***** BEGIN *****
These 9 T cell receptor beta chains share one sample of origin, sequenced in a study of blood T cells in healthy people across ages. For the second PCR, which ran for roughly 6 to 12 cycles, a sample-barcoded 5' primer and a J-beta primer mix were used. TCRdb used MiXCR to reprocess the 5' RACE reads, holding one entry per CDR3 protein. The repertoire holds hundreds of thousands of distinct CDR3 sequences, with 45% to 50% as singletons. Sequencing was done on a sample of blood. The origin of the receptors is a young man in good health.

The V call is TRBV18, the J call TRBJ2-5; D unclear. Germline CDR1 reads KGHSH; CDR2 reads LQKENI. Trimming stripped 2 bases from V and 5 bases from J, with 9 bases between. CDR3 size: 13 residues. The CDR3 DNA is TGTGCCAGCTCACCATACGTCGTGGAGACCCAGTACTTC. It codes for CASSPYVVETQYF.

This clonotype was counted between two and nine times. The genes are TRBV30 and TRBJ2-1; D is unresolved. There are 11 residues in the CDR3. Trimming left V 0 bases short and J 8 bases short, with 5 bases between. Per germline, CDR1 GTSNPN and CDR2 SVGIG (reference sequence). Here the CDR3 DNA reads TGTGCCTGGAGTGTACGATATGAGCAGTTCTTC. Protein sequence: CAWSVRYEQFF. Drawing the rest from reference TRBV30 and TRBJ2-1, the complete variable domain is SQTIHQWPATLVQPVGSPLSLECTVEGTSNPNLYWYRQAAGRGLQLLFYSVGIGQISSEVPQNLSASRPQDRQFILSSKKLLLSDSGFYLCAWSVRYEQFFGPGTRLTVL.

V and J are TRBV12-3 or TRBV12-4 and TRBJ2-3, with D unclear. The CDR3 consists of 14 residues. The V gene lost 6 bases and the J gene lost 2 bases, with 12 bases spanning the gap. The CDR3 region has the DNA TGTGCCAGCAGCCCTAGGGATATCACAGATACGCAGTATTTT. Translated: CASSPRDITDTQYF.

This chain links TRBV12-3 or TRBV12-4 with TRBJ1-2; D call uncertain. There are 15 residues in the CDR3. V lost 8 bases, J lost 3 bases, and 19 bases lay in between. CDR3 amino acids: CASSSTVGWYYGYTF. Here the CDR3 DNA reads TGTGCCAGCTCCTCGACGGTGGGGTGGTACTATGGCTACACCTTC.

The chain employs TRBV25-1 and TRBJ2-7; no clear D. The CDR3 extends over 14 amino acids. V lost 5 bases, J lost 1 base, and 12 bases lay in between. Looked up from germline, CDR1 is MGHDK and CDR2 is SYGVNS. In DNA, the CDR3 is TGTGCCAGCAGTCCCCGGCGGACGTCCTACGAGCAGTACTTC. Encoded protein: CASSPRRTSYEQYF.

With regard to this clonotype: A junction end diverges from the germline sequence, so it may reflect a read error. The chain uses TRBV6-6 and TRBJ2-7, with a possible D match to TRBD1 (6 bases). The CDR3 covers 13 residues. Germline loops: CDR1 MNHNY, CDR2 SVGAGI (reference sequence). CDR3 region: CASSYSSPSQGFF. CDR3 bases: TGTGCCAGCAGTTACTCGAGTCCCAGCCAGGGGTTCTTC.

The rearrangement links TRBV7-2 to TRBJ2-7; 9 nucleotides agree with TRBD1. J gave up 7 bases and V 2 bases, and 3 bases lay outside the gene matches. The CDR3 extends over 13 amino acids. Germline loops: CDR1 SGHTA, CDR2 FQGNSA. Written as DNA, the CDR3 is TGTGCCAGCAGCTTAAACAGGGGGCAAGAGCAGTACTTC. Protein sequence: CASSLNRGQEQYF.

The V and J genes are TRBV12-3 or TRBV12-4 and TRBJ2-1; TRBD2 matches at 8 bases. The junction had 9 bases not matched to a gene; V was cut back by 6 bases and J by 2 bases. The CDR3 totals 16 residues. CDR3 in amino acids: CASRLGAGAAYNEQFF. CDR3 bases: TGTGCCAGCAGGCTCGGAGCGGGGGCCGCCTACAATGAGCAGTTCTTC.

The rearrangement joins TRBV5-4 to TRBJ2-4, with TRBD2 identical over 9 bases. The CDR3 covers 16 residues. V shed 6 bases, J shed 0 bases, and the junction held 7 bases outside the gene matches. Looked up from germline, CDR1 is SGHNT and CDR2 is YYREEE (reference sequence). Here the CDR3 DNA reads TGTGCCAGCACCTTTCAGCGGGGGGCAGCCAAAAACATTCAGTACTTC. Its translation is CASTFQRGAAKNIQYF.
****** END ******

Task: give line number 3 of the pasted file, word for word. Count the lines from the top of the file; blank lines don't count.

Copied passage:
This clonotype was counted between two and nine times. The genes are TRBV30 and TRBJ2-1; D is unresolved. There are 11 residues in the CDR3. Trimming left V 0 bases short and J 8 bases short, with 5 bases between. Per germline, CDR1 GTSNPN and CDR2 SVGIG (reference sequence). Here the CDR3 DNA reads TGTGCCTGGAGTGTACGATATGAGCAGTTCTTC. Protein sequence: CAWSVRYEQFF. Drawing the rest from reference TRBV30 and TRBJ2-1, the complete variable domain is SQTIHQWPATLVQPVGSPLSLECTVEGTSNPNLYWYRQAAGRGLQLLFYSVGIGQISSEVPQNLSASRPQDRQFILSSKKLLLSDSGFYLCAWSVRYEQFFGPGTRLTVL.